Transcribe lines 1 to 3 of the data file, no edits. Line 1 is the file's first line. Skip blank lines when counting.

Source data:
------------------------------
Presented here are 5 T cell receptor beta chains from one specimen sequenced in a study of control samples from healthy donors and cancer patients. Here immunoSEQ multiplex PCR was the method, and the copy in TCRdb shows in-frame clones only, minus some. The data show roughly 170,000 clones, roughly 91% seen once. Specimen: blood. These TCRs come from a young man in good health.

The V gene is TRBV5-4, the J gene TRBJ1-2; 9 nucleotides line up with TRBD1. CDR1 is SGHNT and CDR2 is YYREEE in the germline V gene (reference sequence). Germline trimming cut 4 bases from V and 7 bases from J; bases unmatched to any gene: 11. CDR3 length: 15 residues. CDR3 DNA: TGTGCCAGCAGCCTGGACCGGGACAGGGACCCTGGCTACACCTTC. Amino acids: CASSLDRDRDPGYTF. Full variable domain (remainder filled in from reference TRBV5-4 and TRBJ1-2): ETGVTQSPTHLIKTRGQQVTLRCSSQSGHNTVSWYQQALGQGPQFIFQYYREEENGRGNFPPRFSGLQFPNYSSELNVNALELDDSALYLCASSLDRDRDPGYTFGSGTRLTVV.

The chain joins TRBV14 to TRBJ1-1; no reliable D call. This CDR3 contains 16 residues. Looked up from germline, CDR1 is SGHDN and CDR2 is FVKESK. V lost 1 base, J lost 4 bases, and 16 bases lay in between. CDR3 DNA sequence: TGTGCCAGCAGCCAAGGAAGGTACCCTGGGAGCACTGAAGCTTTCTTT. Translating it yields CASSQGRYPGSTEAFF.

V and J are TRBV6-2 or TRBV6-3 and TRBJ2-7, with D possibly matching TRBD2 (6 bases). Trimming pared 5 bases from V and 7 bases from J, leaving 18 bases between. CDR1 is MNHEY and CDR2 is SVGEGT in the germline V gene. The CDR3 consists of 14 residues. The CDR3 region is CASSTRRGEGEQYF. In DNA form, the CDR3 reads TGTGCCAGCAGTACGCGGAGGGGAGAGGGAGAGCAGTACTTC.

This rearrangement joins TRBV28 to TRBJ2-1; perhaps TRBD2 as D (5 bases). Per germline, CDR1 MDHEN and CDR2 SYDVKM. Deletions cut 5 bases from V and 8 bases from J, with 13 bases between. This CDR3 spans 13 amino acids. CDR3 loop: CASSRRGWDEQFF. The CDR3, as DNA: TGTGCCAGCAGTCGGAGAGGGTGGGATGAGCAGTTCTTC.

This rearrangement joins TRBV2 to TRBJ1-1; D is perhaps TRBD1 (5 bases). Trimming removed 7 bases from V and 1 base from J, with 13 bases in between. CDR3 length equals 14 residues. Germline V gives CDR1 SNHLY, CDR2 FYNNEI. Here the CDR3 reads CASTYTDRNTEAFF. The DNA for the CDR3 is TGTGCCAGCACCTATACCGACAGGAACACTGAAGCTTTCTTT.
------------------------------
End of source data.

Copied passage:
Presented here are 5 T cell receptor beta chains from one specimen sequenced in a study of control samples from healthy donors and cancer patients. Here immunoSEQ multiplex PCR was the method, and the copy in TCRdb shows in-frame clones only, minus some. The data show roughly 170,000 clones, roughly 91% seen once. Specimen: blood. These TCRs come from a young man in good health.

The V gene is TRBV5-4, the J gene TRBJ1-2; 9 nucleotides line up with TRBD1. CDR1 is SGHNT and CDR2 is YYREEE in the germline V gene (reference sequence). Germline trimming cut 4 bases from V and 7 bases from J; bases unmatched to any gene: 11. CDR3 length: 15 residues. CDR3 DNA: TGTGCCAGCAGCCTGGACCGGGACAGGGACCCTGGCTACACCTTC. Amino acids: CASSLDRDRDPGYTF. Full variable domain (remainder filled in from reference TRBV5-4 and TRBJ1-2): ETGVTQSPTHLIKTRGQQVTLRCSSQSGHNTVSWYQQALGQGPQFIFQYYREEENGRGNFPPRFSGLQFPNYSSELNVNALELDDSALYLCASSLDRDRDPGYTFGSGTRLTVV.

The chain joins TRBV14 to TRBJ1-1; no reliable D call. This CDR3 contains 16 residues. Looked up from germline, CDR1 is SGHDN and CDR2 is FVKESK. V lost 1 base, J lost 4 bases, and 16 bases lay in between. CDR3 DNA sequence: TGTGCCAGCAGCCAAGGAAGGTACCCTGGGAGCACTGAAGCTTTCTTT. Translating it yields CASSQGRYPGSTEAFF.